It all started in 2009 with one quilt square mounted on the Oconee Heritage Center in Walhalla.

    The Greater Easley Chamber of Commerce had a ribbon cutting for their new quilt square on September 13th.

    Today, the Upstate Heritage Quilt Trail has more than 250 quilt panels mounted on barns, businesses, homes, and public buildings across Anderson, Oconee, and Pickens counties. One of the most recent squares was mounted on the building of the Greater Easley Chamber of Commerce on September 13th—a replica of a mid-19th century quilt pattern known as Noon Day Lilies.

    The idea was based on similar quilt trails in Ohio, Kentucky, and Tennessee. Oconee County was the first county in South Carolina to embrace the quilt trail concept after a group of dedicated citizens came together to establish the Oconee Heritage Quilt Trail in an effort to promote Oconee County. The first quilt square was sponsored by the Wynward Point Ladies Group and was mounted on the Oconee Heritage Center in Walhalla in the fall of 2009.

    The quilts are unique designs and each painted quilt panel is a copy of an existing quilt that usually has some historical connection with the sponsoring family or organization. The quilt panels are painted by volunteers on weather-resistant wooden panels using quality outdoor paint.

    The tagline of the project is, “Every Quilt Tells a Story, and Every Story Leads to a Discovery”—and the stories of each quilt can be found on the Upstate Heritage Quilt Trail website. The current owner of the quilt that is replicated on the Greater Easley Chamber of Commerce comes from several generations of Pickens County residents; the quilt was a prized possession of her grandmother, the daughter of a circuit rider preacher who established several churches in the area.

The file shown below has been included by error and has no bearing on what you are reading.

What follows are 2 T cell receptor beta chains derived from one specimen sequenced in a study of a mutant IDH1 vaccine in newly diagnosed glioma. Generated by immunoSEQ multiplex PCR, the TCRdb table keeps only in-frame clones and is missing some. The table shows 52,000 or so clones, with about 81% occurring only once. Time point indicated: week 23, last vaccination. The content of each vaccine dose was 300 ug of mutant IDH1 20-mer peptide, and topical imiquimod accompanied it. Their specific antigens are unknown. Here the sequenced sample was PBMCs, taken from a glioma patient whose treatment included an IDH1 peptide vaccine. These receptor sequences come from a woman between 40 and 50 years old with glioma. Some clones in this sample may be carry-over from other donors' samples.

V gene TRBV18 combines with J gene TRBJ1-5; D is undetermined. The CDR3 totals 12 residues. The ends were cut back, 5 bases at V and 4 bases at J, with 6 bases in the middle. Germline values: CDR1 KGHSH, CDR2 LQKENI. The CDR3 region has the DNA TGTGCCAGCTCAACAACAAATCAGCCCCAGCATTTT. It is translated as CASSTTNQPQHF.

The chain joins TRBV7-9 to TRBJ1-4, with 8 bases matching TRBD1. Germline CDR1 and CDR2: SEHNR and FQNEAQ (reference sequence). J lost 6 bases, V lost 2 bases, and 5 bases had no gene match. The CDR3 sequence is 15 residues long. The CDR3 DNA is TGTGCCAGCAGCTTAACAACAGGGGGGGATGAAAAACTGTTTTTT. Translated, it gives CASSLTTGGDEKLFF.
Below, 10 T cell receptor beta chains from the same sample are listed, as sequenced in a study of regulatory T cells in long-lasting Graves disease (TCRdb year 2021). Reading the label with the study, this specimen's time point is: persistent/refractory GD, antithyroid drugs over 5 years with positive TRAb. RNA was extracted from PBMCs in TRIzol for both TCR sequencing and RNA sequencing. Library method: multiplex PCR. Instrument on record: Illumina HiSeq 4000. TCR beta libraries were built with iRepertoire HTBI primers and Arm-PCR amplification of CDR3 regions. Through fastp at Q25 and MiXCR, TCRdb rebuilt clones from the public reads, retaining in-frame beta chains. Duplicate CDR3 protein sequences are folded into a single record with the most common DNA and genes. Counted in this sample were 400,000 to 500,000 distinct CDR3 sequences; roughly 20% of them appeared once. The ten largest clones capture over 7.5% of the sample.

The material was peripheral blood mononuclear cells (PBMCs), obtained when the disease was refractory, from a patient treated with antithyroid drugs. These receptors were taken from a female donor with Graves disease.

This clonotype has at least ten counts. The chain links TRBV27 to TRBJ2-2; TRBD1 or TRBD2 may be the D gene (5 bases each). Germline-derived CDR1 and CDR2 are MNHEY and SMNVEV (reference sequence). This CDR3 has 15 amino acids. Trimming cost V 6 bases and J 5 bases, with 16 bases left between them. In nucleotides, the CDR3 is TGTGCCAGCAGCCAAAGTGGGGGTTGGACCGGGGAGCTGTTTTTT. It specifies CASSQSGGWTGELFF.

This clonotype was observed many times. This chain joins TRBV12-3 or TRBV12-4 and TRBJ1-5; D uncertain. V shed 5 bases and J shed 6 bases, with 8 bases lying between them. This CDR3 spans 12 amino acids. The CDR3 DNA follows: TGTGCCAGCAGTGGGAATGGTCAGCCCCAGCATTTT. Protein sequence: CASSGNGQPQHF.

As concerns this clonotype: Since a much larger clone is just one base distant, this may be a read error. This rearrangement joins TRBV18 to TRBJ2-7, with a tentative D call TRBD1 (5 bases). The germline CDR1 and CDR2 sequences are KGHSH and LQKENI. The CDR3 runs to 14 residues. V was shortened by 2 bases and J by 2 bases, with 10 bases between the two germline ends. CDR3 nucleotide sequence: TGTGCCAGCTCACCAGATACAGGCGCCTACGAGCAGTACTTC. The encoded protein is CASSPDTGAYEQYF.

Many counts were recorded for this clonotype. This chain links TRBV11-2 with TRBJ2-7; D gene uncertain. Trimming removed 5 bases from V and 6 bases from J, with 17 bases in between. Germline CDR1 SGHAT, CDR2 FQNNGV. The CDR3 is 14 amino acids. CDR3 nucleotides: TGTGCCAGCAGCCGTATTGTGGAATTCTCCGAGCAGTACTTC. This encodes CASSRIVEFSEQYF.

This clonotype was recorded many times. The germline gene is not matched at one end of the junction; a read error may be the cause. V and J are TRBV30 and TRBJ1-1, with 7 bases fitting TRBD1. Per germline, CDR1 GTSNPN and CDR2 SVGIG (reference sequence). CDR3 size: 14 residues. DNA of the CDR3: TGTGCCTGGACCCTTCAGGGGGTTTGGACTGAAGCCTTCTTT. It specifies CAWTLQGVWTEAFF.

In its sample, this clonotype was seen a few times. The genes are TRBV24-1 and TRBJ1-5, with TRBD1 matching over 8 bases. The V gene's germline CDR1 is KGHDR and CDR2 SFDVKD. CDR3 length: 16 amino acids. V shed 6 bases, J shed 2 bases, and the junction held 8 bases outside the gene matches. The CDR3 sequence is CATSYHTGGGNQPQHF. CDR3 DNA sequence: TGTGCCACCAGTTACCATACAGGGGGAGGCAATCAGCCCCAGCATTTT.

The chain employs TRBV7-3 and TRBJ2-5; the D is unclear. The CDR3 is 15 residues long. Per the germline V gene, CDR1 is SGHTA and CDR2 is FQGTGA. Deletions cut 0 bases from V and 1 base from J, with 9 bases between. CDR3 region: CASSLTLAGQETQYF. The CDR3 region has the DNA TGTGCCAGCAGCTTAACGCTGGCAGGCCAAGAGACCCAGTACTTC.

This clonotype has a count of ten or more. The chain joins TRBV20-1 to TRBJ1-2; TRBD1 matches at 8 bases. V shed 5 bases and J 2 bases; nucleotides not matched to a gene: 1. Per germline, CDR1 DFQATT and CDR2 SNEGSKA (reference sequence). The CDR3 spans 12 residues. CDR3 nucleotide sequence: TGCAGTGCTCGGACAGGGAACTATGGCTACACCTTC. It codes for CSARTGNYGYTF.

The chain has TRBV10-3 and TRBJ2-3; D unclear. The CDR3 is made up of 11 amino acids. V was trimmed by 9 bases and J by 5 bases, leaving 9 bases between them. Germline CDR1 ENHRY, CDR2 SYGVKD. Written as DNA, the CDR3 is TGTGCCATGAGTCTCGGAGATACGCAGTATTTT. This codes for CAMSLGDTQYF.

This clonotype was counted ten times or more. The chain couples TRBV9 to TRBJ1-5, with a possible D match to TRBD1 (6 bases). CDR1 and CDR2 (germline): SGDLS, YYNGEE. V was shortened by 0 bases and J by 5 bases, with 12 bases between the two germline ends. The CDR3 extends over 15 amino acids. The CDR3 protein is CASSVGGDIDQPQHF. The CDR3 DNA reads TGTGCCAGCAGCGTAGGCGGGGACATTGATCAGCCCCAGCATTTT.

Resting Place, by Gail Sexton, is at 306 Main Street in Pickens

    Another quilt, called “Resting Place,” is the design of Gail Sexton, who made her first quilt in 1971 but did not begin quilting in earnest until the mid-1980s. So, while many of the quilt squares have a historical significance, others are the creations of contemporary quilters who have taken an interest in keeping the art form alive.

    A pdf map of the quilt trail, along with GPS coordinates, can also be found on the website. Please keep in mind that these quilt squares are on private property and should be viewed and photographed from public roads. Many owners may allow a closer look if you ask their permission.

    A festival celebrating the 10th anniversary of the Upstate Heritage Quilt Trail—called the Airing of the Quilts—will be held in downtown Westminster on October 5th.

    Article by Sherry Jackson, with updates by Sharon Purvis